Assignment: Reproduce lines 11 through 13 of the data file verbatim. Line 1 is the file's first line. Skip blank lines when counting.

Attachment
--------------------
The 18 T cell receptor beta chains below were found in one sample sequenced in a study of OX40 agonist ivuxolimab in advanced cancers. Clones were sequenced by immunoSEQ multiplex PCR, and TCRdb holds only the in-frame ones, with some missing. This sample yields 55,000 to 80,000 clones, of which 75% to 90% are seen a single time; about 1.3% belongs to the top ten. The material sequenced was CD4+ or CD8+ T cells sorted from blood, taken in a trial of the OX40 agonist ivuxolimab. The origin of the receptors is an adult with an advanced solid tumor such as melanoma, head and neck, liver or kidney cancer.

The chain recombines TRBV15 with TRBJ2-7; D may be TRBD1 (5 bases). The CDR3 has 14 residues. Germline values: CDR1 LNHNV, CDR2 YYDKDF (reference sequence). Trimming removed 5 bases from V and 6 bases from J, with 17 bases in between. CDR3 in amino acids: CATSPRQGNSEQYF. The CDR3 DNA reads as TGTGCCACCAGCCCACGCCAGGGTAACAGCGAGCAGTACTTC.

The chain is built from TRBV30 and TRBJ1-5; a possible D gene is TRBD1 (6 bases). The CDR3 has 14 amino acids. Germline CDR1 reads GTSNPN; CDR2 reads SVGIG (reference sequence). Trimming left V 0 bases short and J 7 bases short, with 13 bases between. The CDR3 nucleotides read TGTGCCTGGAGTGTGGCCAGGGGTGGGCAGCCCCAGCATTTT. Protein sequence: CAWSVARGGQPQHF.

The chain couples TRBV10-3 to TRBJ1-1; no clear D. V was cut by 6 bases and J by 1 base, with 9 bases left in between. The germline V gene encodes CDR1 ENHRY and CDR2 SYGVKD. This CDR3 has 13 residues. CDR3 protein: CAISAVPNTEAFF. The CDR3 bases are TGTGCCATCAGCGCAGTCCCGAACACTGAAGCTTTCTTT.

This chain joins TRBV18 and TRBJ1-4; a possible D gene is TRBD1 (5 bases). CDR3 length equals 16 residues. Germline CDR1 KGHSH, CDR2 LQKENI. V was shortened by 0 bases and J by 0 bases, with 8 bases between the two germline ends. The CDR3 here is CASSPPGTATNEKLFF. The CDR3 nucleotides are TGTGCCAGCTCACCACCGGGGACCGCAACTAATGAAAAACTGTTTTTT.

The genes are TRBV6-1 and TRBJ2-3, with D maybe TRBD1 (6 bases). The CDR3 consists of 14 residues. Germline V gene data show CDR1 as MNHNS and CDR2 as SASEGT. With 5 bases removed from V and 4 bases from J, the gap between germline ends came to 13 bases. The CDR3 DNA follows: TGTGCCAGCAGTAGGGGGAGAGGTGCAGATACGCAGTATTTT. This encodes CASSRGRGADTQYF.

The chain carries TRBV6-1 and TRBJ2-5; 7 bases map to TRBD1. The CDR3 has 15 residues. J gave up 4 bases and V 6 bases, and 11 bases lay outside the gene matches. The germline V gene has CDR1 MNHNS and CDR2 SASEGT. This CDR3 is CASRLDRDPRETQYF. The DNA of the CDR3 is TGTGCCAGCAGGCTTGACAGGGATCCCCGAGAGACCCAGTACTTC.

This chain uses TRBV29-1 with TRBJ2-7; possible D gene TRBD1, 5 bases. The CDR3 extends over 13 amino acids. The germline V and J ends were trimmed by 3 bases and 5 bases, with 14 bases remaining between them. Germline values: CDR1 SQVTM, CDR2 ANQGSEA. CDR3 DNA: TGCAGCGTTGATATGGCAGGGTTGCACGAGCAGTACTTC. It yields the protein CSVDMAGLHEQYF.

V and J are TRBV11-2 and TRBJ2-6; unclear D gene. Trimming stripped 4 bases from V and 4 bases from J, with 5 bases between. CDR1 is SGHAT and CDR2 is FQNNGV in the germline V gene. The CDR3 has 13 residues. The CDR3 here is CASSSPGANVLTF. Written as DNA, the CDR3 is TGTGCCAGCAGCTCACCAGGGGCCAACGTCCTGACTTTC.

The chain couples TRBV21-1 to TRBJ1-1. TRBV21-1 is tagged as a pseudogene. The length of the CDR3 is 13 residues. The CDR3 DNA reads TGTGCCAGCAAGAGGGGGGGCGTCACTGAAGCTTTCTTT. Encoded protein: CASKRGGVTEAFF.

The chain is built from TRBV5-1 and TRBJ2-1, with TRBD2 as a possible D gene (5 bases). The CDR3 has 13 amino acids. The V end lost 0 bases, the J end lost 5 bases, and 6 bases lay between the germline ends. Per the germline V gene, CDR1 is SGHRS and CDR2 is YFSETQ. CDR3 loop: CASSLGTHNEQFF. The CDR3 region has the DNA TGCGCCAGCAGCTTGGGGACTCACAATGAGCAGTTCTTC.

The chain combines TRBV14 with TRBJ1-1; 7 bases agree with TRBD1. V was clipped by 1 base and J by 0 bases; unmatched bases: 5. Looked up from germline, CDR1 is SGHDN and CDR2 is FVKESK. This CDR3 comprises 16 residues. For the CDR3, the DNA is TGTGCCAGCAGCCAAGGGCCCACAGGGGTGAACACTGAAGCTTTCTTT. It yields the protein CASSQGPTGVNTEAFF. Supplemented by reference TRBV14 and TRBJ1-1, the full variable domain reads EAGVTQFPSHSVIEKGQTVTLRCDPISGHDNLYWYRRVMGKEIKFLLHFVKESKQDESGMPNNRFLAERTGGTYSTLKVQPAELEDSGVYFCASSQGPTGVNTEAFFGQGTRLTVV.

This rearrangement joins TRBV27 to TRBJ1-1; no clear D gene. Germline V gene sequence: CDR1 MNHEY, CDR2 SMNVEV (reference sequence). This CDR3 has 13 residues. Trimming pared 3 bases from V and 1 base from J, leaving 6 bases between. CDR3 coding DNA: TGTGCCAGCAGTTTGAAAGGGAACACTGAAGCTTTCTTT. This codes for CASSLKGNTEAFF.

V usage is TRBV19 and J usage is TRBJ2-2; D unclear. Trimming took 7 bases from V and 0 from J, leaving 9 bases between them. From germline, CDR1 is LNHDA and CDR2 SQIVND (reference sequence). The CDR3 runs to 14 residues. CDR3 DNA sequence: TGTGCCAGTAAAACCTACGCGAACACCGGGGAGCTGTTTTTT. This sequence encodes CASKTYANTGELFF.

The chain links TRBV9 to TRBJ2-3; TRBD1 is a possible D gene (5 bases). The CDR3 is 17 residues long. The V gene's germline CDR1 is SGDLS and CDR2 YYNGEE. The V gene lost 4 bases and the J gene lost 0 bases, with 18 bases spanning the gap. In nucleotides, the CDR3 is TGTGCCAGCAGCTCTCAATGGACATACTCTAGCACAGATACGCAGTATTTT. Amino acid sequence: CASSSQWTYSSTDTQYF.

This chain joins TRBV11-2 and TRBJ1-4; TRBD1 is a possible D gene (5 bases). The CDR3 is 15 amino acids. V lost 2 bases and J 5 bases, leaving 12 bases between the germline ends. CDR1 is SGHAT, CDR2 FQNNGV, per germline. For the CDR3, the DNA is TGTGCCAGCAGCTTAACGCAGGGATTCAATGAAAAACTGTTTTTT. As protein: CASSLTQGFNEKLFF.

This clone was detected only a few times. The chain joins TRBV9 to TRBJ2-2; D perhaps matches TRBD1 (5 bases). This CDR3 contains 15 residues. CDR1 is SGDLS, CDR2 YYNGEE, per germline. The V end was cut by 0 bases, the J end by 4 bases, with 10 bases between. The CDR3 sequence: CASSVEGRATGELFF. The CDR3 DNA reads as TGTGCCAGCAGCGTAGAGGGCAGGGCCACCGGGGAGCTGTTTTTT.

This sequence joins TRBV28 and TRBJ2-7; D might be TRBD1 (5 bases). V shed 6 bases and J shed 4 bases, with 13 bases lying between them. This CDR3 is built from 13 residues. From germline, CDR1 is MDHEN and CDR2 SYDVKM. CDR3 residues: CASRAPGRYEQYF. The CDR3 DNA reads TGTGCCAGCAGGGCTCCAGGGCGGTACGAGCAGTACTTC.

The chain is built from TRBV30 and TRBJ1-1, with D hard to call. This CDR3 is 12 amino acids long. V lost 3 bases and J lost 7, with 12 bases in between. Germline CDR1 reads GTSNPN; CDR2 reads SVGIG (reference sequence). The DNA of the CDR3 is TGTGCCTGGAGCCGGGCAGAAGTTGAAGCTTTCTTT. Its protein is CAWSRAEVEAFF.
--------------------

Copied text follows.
The chain is built from TRBV5-1 and TRBJ2-1, with TRBD2 as a possible D gene (5 bases). The CDR3 has 13 amino acids. The V end lost 0 bases, the J end lost 5 bases, and 6 bases lay between the germline ends. Per the germline V gene, CDR1 is SGHRS and CDR2 is YFSETQ. CDR3 loop: CASSLGTHNEQFF. The CDR3 region has the DNA TGCGCCAGCAGCTTGGGGACTCACAATGAGCAGTTCTTC.

The chain combines TRBV14 with TRBJ1-1; 7 bases agree with TRBD1. V was clipped by 1 base and J by 0 bases; unmatched bases: 5. Looked up from germline, CDR1 is SGHDN and CDR2 is FVKESK. This CDR3 comprises 16 residues. For the CDR3, the DNA is TGTGCCAGCAGCCAAGGGCCCACAGGGGTGAACACTGAAGCTTTCTTT. It yields the protein CASSQGPTGVNTEAFF. Supplemented by reference TRBV14 and TRBJ1-1, the full variable domain reads EAGVTQFPSHSVIEKGQTVTLRCDPISGHDNLYWYRRVMGKEIKFLLHFVKESKQDESGMPNNRFLAERTGGTYSTLKVQPAELEDSGVYFCASSQGPTGVNTEAFFGQGTRLTVV.

This rearrangement joins TRBV27 to TRBJ1-1; no clear D gene. Germline V gene sequence: CDR1 MNHEY, CDR2 SMNVEV (reference sequence). This CDR3 has 13 residues. Trimming pared 3 bases from V and 1 base from J, leaving 6 bases between. CDR3 coding DNA: TGTGCCAGCAGTTTGAAAGGGAACACTGAAGCTTTCTTT. This codes for CASSLKGNTEAFF.